A UPI transaction involves the payer PSP ['Payment Service Provider'] (such as Google Pay and PayTM), payee PSP, remitter bank, beneficiary bank, NPCI, bank account holders (payer and payee/merchant) and Third-Party Application Providers ['TPAPs'] (such as Amazon Pay which provides UPI services through a PSP Bank). The discussion paper also noted that collectively, the stakeholders incur at average a total cost of 0.25% of the total transaction value for processing a Payer-to-Merchant ['P2M'] UPI where the payer bank incurs a cost of 0.1% of the transaction value, the beneficiary bank incurs a cost of 0.07%, the PSP and the TPSAP collectively incur 0.06% and 0.02% for NPCI. It was also noted that the cost that the merchant needs to incur is also low as there is no requirement to install a PoS Machine for debit and credit card payments.
Further given that the UPI settlement among participant banks requires the banks to put in place adequate systems and processes to address the settlement risk which involves cost to the system, it is imperative to provide compensation for the same. However, within a few days of this discussion paper being floated, the finance ministry issued a clarification on Twitter contradicting this discussion paper and stating that UPI is a 'digital public good' and that there is no consideration in the government to levy charges for UPI based transactions. It was also stated that the concerns of the service providers have to be met through other means.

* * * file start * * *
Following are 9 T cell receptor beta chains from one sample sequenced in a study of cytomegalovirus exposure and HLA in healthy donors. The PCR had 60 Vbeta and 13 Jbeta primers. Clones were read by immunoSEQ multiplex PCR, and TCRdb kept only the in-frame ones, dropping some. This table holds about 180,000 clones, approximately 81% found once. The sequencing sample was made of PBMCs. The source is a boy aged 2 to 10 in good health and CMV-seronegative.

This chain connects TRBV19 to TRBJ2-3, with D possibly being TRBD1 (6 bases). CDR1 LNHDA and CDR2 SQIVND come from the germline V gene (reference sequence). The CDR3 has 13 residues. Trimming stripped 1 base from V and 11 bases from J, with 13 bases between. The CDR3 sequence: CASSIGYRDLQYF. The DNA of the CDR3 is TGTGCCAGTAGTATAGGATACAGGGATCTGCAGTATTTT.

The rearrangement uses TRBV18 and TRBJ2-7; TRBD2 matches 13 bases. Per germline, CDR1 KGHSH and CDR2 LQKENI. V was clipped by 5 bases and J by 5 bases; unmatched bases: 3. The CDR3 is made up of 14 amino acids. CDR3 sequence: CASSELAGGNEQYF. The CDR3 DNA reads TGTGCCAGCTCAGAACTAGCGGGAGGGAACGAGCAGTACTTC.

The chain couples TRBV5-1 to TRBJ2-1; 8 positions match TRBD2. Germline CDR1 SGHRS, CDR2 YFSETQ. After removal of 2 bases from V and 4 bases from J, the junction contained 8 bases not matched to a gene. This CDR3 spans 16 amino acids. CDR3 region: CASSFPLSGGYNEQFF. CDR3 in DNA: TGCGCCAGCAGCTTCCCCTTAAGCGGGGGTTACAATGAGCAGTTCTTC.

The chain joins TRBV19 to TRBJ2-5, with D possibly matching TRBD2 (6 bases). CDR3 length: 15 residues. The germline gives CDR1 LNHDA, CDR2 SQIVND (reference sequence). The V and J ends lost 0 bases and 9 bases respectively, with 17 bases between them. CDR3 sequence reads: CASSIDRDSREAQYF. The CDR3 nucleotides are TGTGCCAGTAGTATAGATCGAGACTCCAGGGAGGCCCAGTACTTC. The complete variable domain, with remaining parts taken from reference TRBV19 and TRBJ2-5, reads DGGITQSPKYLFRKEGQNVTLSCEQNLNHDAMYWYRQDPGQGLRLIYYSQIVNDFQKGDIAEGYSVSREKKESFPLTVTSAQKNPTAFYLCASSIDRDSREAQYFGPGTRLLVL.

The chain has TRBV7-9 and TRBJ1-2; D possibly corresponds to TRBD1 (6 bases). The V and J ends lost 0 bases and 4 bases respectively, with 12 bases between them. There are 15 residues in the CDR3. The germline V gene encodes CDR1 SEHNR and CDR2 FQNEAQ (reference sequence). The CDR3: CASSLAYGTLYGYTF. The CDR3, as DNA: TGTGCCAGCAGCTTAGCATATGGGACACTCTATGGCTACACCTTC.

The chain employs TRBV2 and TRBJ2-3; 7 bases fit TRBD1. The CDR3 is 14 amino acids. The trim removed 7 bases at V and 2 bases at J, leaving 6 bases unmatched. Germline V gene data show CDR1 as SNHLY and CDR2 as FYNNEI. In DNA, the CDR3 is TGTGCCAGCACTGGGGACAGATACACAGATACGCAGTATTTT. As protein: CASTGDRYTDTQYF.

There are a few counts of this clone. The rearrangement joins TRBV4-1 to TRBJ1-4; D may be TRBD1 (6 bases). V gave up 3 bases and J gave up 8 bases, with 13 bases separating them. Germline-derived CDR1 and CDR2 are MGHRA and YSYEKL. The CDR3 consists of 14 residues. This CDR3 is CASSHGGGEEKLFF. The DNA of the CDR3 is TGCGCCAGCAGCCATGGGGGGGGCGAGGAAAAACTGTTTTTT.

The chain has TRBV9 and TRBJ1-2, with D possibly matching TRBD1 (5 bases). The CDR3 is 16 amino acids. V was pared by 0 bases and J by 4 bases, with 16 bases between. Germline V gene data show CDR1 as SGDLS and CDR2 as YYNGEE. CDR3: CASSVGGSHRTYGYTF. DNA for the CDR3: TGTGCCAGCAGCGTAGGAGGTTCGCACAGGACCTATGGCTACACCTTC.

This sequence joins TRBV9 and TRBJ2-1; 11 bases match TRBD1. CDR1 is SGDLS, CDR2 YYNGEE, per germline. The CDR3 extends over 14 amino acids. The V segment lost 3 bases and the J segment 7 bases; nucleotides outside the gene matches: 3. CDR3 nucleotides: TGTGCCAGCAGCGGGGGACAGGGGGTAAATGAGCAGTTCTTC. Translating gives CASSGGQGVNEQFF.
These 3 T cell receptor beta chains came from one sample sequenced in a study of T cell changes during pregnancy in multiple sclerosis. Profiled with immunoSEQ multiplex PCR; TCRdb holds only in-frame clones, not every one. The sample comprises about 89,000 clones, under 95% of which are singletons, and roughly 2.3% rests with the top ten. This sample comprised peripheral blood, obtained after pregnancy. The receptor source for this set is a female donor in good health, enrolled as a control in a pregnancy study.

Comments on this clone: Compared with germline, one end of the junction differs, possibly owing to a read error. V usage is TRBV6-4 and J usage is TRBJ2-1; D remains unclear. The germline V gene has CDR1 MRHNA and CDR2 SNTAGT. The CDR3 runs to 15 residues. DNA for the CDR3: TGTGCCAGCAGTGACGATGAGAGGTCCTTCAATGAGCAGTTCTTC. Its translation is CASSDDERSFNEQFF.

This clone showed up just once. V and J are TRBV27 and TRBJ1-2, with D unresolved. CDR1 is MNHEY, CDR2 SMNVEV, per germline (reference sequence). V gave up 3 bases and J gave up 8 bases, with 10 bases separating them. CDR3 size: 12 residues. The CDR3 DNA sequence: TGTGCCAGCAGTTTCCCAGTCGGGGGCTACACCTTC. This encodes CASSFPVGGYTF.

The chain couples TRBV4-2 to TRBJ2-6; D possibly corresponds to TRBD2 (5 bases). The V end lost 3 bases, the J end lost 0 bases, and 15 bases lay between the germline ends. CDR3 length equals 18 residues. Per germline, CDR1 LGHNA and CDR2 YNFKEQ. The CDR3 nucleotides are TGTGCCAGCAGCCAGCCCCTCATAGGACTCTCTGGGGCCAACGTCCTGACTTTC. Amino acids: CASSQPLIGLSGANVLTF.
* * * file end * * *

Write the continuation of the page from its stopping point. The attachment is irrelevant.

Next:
The finance ministry labelled UPI as a 'digital public good'. This term has not been defined by the by any law or any Court of India. However, it can be traced back to 2017 when it was used to define new technologies that can be implemented at a national scale to improve the services for citizen as well as achieve Sustainable Development Goals ['SDGs']. Further, it has been defined by the United Nation's Roadmap for Digital Cooperation to include open source software that include adhere to privacy and other applicable laws and best practices, do no harm, and help attain the SDGs.
It can be understood from these definitions that the Finance Ministry aimed to say that since UPI is an open source API regulated by the RBI which is furthering SDGs 8 and 9 which are decent work/economic growth and building resilient infrastructure to foster innovation, respectively. UPI should be free of cost to keep it accessible for the public. This stance of government is reasonable and keeping UPI an open source software is justified. However, what parts of a UPI transaction constitute as a public good is something that needs to be considered.